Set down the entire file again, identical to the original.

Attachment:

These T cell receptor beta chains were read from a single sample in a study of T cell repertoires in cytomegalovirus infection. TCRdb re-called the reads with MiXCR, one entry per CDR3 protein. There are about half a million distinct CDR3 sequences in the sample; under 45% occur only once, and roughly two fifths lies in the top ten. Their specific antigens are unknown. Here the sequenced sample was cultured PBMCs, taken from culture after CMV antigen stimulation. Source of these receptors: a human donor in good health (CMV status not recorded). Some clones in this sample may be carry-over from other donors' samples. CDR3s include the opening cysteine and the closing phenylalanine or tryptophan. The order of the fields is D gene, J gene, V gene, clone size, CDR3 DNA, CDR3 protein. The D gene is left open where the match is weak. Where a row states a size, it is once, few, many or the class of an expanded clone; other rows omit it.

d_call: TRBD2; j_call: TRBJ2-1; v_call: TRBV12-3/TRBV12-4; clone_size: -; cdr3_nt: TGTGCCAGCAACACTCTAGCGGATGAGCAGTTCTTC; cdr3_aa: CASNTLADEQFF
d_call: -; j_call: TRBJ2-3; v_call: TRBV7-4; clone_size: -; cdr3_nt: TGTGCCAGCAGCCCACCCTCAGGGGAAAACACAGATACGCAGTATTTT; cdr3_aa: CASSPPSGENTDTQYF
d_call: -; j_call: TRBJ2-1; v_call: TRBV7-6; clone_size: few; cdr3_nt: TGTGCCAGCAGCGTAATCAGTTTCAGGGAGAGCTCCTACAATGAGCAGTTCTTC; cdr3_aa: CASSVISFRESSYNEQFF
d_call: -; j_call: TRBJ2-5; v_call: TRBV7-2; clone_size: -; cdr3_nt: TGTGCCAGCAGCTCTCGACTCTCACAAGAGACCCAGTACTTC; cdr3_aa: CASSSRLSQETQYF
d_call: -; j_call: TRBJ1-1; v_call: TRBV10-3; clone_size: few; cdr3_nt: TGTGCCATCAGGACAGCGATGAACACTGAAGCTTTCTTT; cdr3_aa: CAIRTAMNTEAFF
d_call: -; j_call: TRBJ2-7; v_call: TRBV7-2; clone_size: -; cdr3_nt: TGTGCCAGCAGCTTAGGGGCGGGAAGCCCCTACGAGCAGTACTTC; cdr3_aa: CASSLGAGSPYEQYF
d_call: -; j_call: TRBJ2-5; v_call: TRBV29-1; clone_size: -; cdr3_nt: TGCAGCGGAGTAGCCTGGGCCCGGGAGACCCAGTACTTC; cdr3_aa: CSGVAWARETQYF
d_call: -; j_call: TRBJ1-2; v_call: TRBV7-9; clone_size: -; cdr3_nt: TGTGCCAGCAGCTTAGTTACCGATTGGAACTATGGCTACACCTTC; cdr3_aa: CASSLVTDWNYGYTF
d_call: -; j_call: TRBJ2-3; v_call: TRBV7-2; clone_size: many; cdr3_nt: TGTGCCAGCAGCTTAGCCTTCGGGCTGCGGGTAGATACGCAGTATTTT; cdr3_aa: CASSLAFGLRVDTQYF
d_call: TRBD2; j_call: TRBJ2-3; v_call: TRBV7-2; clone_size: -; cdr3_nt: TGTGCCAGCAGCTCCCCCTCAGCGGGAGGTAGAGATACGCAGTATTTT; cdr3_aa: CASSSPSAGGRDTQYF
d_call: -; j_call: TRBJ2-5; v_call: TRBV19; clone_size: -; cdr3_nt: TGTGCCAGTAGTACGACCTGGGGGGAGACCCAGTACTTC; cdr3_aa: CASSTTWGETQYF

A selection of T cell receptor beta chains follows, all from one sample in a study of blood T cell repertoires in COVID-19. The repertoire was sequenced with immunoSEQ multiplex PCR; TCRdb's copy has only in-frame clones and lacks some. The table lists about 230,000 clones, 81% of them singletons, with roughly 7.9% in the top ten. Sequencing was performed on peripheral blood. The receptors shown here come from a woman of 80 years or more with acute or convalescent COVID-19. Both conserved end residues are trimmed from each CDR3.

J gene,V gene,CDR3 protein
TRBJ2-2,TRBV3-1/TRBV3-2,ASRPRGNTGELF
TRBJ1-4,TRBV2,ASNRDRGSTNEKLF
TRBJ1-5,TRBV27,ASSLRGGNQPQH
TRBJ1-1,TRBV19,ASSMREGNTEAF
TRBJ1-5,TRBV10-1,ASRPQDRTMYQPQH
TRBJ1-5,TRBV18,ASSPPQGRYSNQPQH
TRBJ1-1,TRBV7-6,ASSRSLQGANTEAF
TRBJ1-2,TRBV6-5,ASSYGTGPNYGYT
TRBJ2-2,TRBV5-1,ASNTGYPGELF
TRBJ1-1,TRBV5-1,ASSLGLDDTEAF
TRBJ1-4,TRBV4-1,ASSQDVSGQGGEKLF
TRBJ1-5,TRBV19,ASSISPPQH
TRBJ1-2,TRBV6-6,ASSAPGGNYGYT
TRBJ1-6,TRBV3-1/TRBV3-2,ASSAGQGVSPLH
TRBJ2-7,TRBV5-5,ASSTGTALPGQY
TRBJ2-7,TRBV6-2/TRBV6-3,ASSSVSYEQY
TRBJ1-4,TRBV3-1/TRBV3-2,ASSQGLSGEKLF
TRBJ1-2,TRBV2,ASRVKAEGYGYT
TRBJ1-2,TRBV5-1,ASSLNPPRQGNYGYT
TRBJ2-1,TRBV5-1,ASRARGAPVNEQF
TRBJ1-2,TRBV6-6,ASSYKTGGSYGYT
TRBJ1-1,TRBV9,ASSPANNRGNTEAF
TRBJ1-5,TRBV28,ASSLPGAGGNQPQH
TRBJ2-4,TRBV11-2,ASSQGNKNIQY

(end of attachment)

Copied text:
These T cell receptor beta chains were read from a single sample in a study of T cell repertoires in cytomegalovirus infection. TCRdb re-called the reads with MiXCR, one entry per CDR3 protein. There are about half a million distinct CDR3 sequences in the sample; under 45% occur only once, and roughly two fifths lies in the top ten. Their specific antigens are unknown. Here the sequenced sample was cultured PBMCs, taken from culture after CMV antigen stimulation. Source of these receptors: a human donor in good health (CMV status not recorded). Some clones in this sample may be carry-over from other donors' samples. CDR3s include the opening cysteine and the closing phenylalanine or tryptophan. The order of the fields is D gene, J gene, V gene, clone size, CDR3 DNA, CDR3 protein. The D gene is left open where the match is weak. Where a row states a size, it is once, few, many or the class of an expanded clone; other rows omit it.

d_call: TRBD2; j_call: TRBJ2-1; v_call: TRBV12-3/TRBV12-4; clone_size: -; cdr3_nt: TGTGCCAGCAACACTCTAGCGGATGAGCAGTTCTTC; cdr3_aa: CASNTLADEQFF
d_call: -; j_call: TRBJ2-3; v_call: TRBV7-4; clone_size: -; cdr3_nt: TGTGCCAGCAGCCCACCCTCAGGGGAAAACACAGATACGCAGTATTTT; cdr3_aa: CASSPPSGENTDTQYF
d_call: -; j_call: TRBJ2-1; v_call: TRBV7-6; clone_size: few; cdr3_nt: TGTGCCAGCAGCGTAATCAGTTTCAGGGAGAGCTCCTACAATGAGCAGTTCTTC; cdr3_aa: CASSVISFRESSYNEQFF
d_call: -; j_call: TRBJ2-5; v_call: TRBV7-2; clone_size: -; cdr3_nt: TGTGCCAGCAGCTCTCGACTCTCACAAGAGACCCAGTACTTC; cdr3_aa: CASSSRLSQETQYF
d_call: -; j_call: TRBJ1-1; v_call: TRBV10-3; clone_size: few; cdr3_nt: TGTGCCATCAGGACAGCGATGAACACTGAAGCTTTCTTT; cdr3_aa: CAIRTAMNTEAFF
d_call: -; j_call: TRBJ2-7; v_call: TRBV7-2; clone_size: -; cdr3_nt: TGTGCCAGCAGCTTAGGGGCGGGAAGCCCCTACGAGCAGTACTTC; cdr3_aa: CASSLGAGSPYEQYF
d_call: -; j_call: TRBJ2-5; v_call: TRBV29-1; clone_size: -; cdr3_nt: TGCAGCGGAGTAGCCTGGGCCCGGGAGACCCAGTACTTC; cdr3_aa: CSGVAWARETQYF
d_call: -; j_call: TRBJ1-2; v_call: TRBV7-9; clone_size: -; cdr3_nt: TGTGCCAGCAGCTTAGTTACCGATTGGAACTATGGCTACACCTTC; cdr3_aa: CASSLVTDWNYGYTF
d_call: -; j_call: TRBJ2-3; v_call: TRBV7-2; clone_size: many; cdr3_nt: TGTGCCAGCAGCTTAGCCTTCGGGCTGCGGGTAGATACGCAGTATTTT; cdr3_aa: CASSLAFGLRVDTQYF
d_call: TRBD2; j_call: TRBJ2-3; v_call: TRBV7-2; clone_size: -; cdr3_nt: TGTGCCAGCAGCTCCCCCTCAGCGGGAGGTAGAGATACGCAGTATTTT; cdr3_aa: CASSSPSAGGRDTQYF
d_call: -; j_call: TRBJ2-5; v_call: TRBV19; clone_size: -; cdr3_nt: TGTGCCAGTAGTACGACCTGGGGGGAGACCCAGTACTTC; cdr3_aa: CASSTTWGETQYF

A selection of T cell receptor beta chains follows, all from one sample in a study of blood T cell repertoires in COVID-19. The repertoire was sequenced with immunoSEQ multiplex PCR; TCRdb's copy has only in-frame clones and lacks some. The table lists about 230,000 clones, 81% of them singletons, with roughly 7.9% in the top ten. Sequencing was performed on peripheral blood. The receptors shown here come from a woman of 80 years or more with acute or convalescent COVID-19. Both conserved end residues are trimmed from each CDR3.

J gene,V gene,CDR3 protein
TRBJ2-2,TRBV3-1/TRBV3-2,ASRPRGNTGELF
TRBJ1-4,TRBV2,ASNRDRGSTNEKLF
TRBJ1-5,TRBV27,ASSLRGGNQPQH
TRBJ1-1,TRBV19,ASSMREGNTEAF
TRBJ1-5,TRBV10-1,ASRPQDRTMYQPQH
TRBJ1-5,TRBV18,ASSPPQGRYSNQPQH
TRBJ1-1,TRBV7-6,ASSRSLQGANTEAF
TRBJ1-2,TRBV6-5,ASSYGTGPNYGYT
TRBJ2-2,TRBV5-1,ASNTGYPGELF
TRBJ1-1,TRBV5-1,ASSLGLDDTEAF
TRBJ1-4,TRBV4-1,ASSQDVSGQGGEKLF
TRBJ1-5,TRBV19,ASSISPPQH
TRBJ1-2,TRBV6-6,ASSAPGGNYGYT
TRBJ1-6,TRBV3-1/TRBV3-2,ASSAGQGVSPLH
TRBJ2-7,TRBV5-5,ASSTGTALPGQY
TRBJ2-7,TRBV6-2/TRBV6-3,ASSSVSYEQY
TRBJ1-4,TRBV3-1/TRBV3-2,ASSQGLSGEKLF
TRBJ1-2,TRBV2,ASRVKAEGYGYT
TRBJ1-2,TRBV5-1,ASSLNPPRQGNYGYT
TRBJ2-1,TRBV5-1,ASRARGAPVNEQF
TRBJ1-2,TRBV6-6,ASSYKTGGSYGYT
TRBJ1-1,TRBV9,ASSPANNRGNTEAF
TRBJ1-5,TRBV28,ASSLPGAGGNQPQH
TRBJ2-4,TRBV11-2,ASSQGNKNIQY